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From: Howard Hinnant (hinnant_at_[hidden])
Date: 2005-09-23 21:21:56

On Sep 23, 2005, at 7:43 PM, Jason Hise wrote:

> I am relatively new to threading, so forgive me if my question is
> naive,
> but what is the formal definition of a condition variable? If a
> condition variable is capable of making a thread that has been
> explicitly told to sleep until a certain time wake up early, can you
> show me an example of its use?

On Sep 23, 2005, at 8:52 PM, Peter Petrov wrote:

> Instead of sleeping, use timed_wait on a condition variable. Upon
> awakening, check the cause (which could be timeout, valid signal, or
> spurious wakeup).

<nod> I remember well my first introduction to condition variables.
At first they seemed rather strange. But I view them now as
fundamental as a mutex (from a client's point of view). You just can't
live without them.

I could've sworn boost had a good example or two of condition usage,
but I'm not finding one tonight. So here's a bounded_queue demo I
wrote some time ago. It's a copy/paste from example code and it uses
Metrowerks::condition and such. You can just substitute "boost" for
"Metrowerks" and you ought to be pretty close with it. The basic idea
is that a thread can lock a mutex, then go to sleep on a condition
variable, passing it the locked mutex. The condition variable
atomically unlocks the mutex, allows another thread to make the
condition true (probably needing to lock the mutex), and relocks the
mutex, awaking the original thread. The original thread awakes with
whatever condition it needs magically satisfied (by another thread),
and it's mutex locked and ready to rock & roll (but beware of spurious
wake ups).

There are really few libraries that are worth a full-stop and a
deep-dive learning experience for a day or two. boost::condition is
one of those libraries (or equivalently pthread_cond_init,
pthread_cond_destroy, pthread_cond_signal, pthread_cond_broadcast,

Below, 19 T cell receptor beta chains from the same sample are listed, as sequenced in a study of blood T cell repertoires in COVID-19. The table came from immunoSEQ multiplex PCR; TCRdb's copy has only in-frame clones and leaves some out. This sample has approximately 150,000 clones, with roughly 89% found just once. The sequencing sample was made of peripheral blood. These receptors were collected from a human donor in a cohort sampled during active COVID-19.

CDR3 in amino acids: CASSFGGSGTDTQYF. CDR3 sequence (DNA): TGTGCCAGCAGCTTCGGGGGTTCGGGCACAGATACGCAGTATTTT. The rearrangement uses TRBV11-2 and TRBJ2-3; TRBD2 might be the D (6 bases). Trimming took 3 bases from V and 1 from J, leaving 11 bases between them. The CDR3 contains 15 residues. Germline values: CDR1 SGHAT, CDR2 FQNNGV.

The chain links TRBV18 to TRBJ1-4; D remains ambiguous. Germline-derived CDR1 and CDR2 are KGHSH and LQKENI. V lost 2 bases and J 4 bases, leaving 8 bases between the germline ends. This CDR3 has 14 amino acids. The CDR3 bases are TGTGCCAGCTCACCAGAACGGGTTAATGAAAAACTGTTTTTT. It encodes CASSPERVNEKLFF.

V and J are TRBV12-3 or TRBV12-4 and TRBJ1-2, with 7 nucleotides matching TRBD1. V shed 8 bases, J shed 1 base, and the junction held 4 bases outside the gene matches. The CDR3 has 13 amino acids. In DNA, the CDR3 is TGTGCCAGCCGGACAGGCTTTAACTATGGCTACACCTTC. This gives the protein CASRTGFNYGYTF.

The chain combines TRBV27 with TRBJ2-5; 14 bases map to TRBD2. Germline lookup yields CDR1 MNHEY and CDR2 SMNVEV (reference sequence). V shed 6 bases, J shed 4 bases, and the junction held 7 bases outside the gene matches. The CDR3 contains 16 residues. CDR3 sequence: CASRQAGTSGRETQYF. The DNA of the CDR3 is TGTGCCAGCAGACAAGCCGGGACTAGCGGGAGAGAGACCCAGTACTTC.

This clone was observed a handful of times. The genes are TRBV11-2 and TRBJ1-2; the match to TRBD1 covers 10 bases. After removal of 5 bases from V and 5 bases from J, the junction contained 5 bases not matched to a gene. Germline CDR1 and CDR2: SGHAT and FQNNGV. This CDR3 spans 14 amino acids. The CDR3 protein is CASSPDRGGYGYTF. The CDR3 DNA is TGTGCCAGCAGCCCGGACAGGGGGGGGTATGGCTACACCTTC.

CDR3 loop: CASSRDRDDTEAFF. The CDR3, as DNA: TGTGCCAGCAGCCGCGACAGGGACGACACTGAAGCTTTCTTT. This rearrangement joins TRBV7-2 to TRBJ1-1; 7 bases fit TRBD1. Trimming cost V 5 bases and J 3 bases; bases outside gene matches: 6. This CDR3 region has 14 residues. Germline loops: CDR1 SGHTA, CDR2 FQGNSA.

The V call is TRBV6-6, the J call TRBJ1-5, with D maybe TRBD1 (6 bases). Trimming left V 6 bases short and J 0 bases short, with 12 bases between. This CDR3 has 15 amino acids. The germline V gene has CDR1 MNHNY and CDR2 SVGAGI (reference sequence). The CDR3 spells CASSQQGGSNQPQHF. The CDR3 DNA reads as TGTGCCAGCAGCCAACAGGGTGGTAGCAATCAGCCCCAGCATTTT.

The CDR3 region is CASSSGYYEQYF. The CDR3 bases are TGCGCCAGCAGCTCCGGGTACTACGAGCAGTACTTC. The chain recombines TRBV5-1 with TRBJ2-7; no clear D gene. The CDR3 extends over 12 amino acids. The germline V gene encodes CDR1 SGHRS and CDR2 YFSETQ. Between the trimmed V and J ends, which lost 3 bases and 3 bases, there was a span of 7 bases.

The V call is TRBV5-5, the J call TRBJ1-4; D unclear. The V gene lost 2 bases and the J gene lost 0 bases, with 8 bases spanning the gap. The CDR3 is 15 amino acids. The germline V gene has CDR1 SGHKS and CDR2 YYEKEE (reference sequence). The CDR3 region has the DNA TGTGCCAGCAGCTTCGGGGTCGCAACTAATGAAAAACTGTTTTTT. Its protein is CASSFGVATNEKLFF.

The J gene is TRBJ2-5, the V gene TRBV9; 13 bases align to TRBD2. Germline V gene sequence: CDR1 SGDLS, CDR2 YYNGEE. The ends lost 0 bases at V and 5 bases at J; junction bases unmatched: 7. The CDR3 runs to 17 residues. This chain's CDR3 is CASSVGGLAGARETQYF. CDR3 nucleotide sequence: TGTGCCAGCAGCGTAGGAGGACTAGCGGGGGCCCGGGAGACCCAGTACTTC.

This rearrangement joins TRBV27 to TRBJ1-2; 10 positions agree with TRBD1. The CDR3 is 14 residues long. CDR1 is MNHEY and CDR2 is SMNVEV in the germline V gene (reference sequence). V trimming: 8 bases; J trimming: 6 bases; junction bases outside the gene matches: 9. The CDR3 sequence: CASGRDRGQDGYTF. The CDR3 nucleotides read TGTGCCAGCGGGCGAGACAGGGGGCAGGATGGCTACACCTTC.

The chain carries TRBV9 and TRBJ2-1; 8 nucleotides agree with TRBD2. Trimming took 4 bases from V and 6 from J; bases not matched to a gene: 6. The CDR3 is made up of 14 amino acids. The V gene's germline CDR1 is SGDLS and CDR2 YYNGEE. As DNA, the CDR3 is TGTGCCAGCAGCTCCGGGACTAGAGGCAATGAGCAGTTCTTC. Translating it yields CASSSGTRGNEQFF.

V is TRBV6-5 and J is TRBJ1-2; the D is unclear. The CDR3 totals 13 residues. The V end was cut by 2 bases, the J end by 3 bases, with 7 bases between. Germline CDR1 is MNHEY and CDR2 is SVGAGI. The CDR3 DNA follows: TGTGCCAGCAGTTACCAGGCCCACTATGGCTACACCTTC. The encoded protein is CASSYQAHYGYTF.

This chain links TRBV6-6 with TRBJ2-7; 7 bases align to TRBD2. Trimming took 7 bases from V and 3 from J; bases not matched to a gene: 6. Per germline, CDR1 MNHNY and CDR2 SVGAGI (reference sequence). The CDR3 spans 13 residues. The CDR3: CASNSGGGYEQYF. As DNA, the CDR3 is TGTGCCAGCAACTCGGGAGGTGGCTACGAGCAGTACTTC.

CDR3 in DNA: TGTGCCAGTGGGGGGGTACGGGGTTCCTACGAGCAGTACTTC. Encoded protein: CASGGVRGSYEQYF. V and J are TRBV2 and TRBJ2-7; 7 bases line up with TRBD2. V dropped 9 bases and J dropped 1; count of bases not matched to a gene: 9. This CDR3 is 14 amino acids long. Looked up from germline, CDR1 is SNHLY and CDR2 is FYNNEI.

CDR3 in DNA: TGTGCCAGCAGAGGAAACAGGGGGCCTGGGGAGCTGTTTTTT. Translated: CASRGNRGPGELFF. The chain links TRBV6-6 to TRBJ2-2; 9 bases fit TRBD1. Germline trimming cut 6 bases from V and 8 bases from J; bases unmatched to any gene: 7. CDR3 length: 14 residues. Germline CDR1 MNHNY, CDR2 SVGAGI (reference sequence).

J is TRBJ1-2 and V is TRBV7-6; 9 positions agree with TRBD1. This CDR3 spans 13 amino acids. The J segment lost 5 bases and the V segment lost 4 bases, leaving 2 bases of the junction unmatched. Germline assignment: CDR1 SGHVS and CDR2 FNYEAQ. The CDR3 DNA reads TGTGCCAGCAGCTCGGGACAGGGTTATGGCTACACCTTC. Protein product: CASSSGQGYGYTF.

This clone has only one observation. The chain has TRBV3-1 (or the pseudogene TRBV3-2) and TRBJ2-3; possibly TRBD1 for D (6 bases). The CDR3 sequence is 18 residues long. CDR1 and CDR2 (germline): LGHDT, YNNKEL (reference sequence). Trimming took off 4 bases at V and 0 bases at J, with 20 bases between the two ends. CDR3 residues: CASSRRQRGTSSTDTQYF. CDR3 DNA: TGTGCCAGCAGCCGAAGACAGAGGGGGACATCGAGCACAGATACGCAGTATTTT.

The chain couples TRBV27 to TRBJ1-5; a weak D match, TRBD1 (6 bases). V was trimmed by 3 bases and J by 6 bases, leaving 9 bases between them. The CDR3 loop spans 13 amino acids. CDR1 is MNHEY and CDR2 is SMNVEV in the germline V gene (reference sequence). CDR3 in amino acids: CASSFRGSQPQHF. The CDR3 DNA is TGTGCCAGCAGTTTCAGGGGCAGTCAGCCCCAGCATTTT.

pthread_cond_wait, pthread_cond_timedwait).

#include <iostream>
#include <bind>
#include <cdeque>
#include <msl_thread>

class bounded_queue
     typedef Metrowerks::mutex Mutex;
     typedef Mutex::scoped_lock lock;

     bounded_queue(int max) {the_queue_.reserve((unsigned)max);}

     void send (int m);
     int receive();

     Metrowerks::cdeque<int> the_queue_;
     Metrowerks::condition queue_is_empty_so_;
     Metrowerks::condition queue_is_full_so_;
     Mutex mut_;

template <class C>
struct container_not_full
     container_not_full(const C& c) : c_(c) {}
     bool operator()() const {return c_.size() != c_.capacity();}
     const C& c_;

template <class C>
struct container_not_empty
     container_not_empty(const C& c) : c_(c) {}
     bool operator()() const {return !c_.empty();}
     const C& c_;

bounded_queue::send (int m)
     lock lk(mut_);
container_not_full<Metrowerks::cdeque<int> >(the_queue_));
     std::cout << "sent: " << m << '\n';
     if (the_queue_.size() == 1)

     lock lk(mut_);
container_not_empty<Metrowerks::cdeque<int> >(the_queue_));
     int i = the_queue_.front();
     std::cout << "received: " << i << '\n';
     if (the_queue_.size() == the_queue_.capacity())
     return i;

bounded_queue buf(20);

void sender(volatile bool& cancel)
     int n = 0;
     while (!cancel)

void receiver()
     int n;
         n = buf.receive();
     } while (n >= 0);

int main()
     volatile bool cancel = false;
     Metrowerks::thread send(std::tr1::bind(sender,
     Metrowerks::thread receive(receiver);
     cancel = true;


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